Ok, so maybe Texas is a Country for Old Men. A kissing cousin to 2008’s The Wrestler and a close nephew to 1983’s Tender Mercies, Scott Cooper’s Crazy Heart, which I caught last night while fighting off a nasty cold, is, well, thoroughly ok. If you see it, you won’t feel cheated. If you don’t, well, you haven’t missed all that much.

Like its main character Bad Blake, a former country-and-western star now way past his sell date, the movie sorta grows on you in its middle hour with its sly, drawling wit. But, taken as a whole, we’ve heard this particular song — Old Guy in a Rut slouches toward a New Leaf — quite a few times recently, in The Wrestler, Gran Torino, The Visitor, About Schmidt. And, as such, there’s not really enough new here to recommend the experience, not even the admirable (and likely Oscar-procuring) performance by the consistently excellent Jeff Bridges.

Here, Bridges is a washed-up country singer and (barely-)functioning alcoholic, not unlike Robert Duvall (who also appears here as Bad’s bartender pop) in Tender Mercies. Left behind, financially speaking, by his ex-sidekick and protege Tommy Sweet (Colin Farrell, playing it nu-country), Bad now ekes out a living as a King of the Road: In his long-suffering ’78 Suburban, Bad drives hundreds of miles a week to play run-down bars and out-of-the-way bowling alleys with pick-up bands for petty cash. (In fact, Bad’s first line is something along the lines of “Ugh, another g*dd**n bowling alley.” — So, yes, the Dude is rolling again, although now he’s been pretty-well fused with Sam Elliot’s Cowboy.)

Anyway, it’s a godforsaken living and no mistake, and it’s either made slightly better or considerably worse by Bad’s trademark penchant for McClures (re: cheap) whiskey, not to mention his tendency to smoke like a chimney. And so he rambles on through Texas and the Southwest, nursing his grudges and his booze as best he can. Until one day, he makes the acquaintance of a bright-eyed new ladyfriend (Maggie Gyllenhaal) and her young son Buddy (Jack Nation) — (More shades of Tender Mercies here, which, by the way, is a movie I saw in English class in high school and didn’t much care for. But, given my age, it could’ve been a pearls-before-swine type of thing.) Will Bad take this opportunity to change his ways, maybe mend some fences with both his former apprentice and the son he left behind years ago? Well, old habits die hard, and at least so far, the bottle’s never let him down.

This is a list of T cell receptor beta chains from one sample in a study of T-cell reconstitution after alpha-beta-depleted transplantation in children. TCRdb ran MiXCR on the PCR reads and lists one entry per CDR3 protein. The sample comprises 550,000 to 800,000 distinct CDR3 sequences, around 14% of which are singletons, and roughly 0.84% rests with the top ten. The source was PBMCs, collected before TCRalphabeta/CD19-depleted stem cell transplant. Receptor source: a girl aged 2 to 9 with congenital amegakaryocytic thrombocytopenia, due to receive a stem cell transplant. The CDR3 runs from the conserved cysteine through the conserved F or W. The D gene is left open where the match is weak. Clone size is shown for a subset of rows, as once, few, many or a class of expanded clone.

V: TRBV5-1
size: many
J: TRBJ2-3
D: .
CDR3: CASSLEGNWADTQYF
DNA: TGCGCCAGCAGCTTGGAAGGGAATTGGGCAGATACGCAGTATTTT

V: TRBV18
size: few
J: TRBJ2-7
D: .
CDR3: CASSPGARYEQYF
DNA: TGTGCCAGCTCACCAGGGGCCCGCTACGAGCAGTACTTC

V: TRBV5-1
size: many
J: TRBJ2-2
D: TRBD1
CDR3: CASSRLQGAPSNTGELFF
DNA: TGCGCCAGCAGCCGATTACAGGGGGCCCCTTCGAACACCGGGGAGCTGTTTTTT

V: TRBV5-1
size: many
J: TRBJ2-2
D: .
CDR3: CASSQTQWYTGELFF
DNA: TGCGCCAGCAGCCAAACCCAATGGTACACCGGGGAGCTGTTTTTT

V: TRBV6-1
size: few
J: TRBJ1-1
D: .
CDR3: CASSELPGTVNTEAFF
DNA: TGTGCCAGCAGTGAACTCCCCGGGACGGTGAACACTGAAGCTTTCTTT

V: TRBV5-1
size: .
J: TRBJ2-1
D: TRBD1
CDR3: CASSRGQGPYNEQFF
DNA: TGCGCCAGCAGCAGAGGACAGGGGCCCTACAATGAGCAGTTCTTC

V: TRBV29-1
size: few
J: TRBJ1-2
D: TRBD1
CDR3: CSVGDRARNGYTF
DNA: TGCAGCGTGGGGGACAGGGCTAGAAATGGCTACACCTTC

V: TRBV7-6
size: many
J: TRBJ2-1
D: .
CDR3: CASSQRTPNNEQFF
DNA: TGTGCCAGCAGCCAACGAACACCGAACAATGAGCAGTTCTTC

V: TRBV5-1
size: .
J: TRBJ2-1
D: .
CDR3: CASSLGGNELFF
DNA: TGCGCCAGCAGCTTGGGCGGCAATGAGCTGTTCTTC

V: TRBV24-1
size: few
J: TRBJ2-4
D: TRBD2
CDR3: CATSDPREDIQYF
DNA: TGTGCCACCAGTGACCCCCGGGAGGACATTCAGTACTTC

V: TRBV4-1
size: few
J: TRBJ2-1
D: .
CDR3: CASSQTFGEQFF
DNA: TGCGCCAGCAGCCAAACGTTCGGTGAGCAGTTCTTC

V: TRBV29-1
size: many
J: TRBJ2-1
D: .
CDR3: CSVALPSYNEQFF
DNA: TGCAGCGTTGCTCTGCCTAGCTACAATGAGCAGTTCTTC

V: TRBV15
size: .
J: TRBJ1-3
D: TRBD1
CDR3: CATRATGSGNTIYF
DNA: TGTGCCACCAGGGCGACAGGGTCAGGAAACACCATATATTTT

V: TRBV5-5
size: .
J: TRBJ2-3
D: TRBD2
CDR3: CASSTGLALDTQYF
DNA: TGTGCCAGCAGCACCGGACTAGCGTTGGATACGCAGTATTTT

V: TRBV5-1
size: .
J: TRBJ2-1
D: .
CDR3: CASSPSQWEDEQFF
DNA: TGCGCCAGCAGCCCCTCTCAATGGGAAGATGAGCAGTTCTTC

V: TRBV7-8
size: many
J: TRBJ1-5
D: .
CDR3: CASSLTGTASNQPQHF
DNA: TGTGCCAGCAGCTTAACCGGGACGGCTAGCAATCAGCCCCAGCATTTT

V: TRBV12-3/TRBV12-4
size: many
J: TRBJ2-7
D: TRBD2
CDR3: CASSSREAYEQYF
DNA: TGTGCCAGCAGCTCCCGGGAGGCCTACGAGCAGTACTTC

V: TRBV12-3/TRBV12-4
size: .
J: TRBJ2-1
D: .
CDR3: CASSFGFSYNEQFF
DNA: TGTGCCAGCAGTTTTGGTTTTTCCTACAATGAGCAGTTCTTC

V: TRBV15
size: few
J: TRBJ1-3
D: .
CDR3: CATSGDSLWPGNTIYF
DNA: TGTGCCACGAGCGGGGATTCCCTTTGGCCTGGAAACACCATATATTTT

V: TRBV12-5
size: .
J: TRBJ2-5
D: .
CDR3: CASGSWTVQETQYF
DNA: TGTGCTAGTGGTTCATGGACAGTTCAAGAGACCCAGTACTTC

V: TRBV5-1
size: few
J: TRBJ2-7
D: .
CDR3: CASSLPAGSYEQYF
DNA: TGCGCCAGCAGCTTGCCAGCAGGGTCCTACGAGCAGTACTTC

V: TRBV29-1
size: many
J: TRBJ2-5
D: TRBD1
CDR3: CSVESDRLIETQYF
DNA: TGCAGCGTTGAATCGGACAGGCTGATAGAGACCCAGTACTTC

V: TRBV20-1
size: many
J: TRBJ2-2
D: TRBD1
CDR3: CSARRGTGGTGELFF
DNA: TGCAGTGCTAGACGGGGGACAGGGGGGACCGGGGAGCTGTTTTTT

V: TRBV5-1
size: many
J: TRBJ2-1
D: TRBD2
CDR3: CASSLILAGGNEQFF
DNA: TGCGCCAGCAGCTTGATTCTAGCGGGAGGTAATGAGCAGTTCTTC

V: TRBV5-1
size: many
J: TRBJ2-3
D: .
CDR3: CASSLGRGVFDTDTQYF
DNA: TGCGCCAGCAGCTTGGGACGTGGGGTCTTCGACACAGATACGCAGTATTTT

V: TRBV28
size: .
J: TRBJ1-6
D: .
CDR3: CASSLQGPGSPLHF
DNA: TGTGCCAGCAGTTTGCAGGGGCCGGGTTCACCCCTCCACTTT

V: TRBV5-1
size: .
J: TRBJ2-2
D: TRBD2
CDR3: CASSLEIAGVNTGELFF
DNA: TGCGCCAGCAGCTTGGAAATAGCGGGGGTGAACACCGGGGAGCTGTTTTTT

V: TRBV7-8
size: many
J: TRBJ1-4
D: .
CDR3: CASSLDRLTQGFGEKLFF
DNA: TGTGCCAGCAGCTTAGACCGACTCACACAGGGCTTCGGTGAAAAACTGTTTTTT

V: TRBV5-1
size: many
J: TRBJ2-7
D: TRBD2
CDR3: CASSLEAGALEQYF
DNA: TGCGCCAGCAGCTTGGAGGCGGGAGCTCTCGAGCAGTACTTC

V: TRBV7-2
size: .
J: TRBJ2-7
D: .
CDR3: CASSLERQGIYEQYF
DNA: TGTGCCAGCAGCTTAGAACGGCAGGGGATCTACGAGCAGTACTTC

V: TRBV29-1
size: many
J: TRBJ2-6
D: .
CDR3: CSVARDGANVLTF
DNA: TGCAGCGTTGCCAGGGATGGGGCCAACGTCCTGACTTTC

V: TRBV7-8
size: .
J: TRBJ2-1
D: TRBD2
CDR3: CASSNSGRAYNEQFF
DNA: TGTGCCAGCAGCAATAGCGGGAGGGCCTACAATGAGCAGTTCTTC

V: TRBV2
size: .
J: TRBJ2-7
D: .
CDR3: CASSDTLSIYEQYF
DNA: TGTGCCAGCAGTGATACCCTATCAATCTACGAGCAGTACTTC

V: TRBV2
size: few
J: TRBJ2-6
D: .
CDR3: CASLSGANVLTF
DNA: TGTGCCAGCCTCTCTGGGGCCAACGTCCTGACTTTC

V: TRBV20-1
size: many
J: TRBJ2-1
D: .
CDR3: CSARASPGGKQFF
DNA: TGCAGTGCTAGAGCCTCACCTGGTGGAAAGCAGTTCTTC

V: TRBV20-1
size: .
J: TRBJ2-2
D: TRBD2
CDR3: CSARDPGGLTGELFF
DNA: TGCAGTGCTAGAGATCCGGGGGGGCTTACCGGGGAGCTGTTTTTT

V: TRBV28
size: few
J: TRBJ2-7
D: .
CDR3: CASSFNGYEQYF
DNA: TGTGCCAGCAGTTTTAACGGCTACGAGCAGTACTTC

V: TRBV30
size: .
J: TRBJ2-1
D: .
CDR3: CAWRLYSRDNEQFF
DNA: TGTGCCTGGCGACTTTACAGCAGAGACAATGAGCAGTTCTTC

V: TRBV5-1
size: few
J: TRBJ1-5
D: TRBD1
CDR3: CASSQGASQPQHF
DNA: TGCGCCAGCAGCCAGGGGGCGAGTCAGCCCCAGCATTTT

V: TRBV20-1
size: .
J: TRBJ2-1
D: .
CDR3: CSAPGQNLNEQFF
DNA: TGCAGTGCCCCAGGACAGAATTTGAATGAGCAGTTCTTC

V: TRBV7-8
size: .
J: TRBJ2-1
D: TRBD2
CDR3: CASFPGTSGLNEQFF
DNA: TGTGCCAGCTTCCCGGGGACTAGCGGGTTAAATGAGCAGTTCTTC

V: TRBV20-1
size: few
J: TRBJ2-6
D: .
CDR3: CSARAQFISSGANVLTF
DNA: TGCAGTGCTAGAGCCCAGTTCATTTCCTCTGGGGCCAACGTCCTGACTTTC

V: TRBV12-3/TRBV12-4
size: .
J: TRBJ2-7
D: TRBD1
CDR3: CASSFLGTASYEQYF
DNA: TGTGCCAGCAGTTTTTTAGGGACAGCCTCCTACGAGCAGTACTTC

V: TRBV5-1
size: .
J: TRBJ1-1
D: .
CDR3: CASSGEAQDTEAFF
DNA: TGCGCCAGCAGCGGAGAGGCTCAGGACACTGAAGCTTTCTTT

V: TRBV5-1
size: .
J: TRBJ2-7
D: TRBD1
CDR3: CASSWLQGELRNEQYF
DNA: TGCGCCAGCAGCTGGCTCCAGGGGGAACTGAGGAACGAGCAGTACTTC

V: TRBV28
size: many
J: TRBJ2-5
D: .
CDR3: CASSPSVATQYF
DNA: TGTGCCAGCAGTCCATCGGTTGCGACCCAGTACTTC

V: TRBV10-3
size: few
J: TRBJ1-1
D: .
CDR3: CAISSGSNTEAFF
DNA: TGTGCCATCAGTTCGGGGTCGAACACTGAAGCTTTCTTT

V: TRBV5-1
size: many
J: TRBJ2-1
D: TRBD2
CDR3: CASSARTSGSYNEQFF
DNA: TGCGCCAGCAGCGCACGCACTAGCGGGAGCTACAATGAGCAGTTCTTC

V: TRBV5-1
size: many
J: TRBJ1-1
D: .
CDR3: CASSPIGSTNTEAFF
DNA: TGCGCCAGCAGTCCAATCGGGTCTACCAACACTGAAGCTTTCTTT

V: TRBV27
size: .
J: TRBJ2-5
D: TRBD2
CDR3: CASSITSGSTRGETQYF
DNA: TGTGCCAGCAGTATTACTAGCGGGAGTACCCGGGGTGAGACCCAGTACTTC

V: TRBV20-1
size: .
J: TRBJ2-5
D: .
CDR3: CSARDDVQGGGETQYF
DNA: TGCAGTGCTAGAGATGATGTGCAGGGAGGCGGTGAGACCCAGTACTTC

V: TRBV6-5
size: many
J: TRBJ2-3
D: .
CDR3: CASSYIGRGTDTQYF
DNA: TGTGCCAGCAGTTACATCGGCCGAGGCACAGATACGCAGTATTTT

For most of its run, Crazy Heart is decently entertaining from moment to moment, although I suppose folks who don’t dig bar-band-type country may well get sick of some of the extended musical scenes. And, until the last half-hour or so, when the movie bogs down in both child-in-peril cliches and rehab platitudes — it ain’t much fun once he quits drinking — I felt like this flick was slow-paced but pretty engaging. It mostly follows a tried-and-true chord progression, sure, but the film still plays it lively and switches up the melody enough to make it seem like you were experiencing something new.

But by the end, when everything falls into order just a little too tidily, Crazy Heart loses its rhythm and starts to feel more than ever like just a country-style cover version of The Wrestler — or worse, like The Wrestler for folks who wanted a little more sugar to ameliorate that film’s downer ending. (And weirdly enough and compounding the Wrestler similarities, it looks like Bridges will be the Mickey Rourke to Colin Firth’s Sean Penn in this year’s Oscar race. That is, of course, Clooney notwithstanding, and despite the fact that I’d probably still go with Sam Rockwell in Moon.)

Speaking of which, Bridges is a consistently great actor who by now deserves an Oscar for something. But I’m not necessarily sure that the collection of boozehound, Leaving Las Vegas-y tics on display here is really what I’d honor him for. It’s not a bad performance by any means — To the contrary, Bridges rings true throughout. (And in fact, the Dude isn’t even all that bad a country singer. Just don’t ask him to play the f**king Eagles.) But, however much Bridges wisely underplays his character, Bad’s story here feels so thrice-told and Oscar-baitish at times that I found it hard to feel too much for the guy. There’s a Devil in the Bottle? There’s a Tear in My Beer? If that ain’t country, I don’t know what is.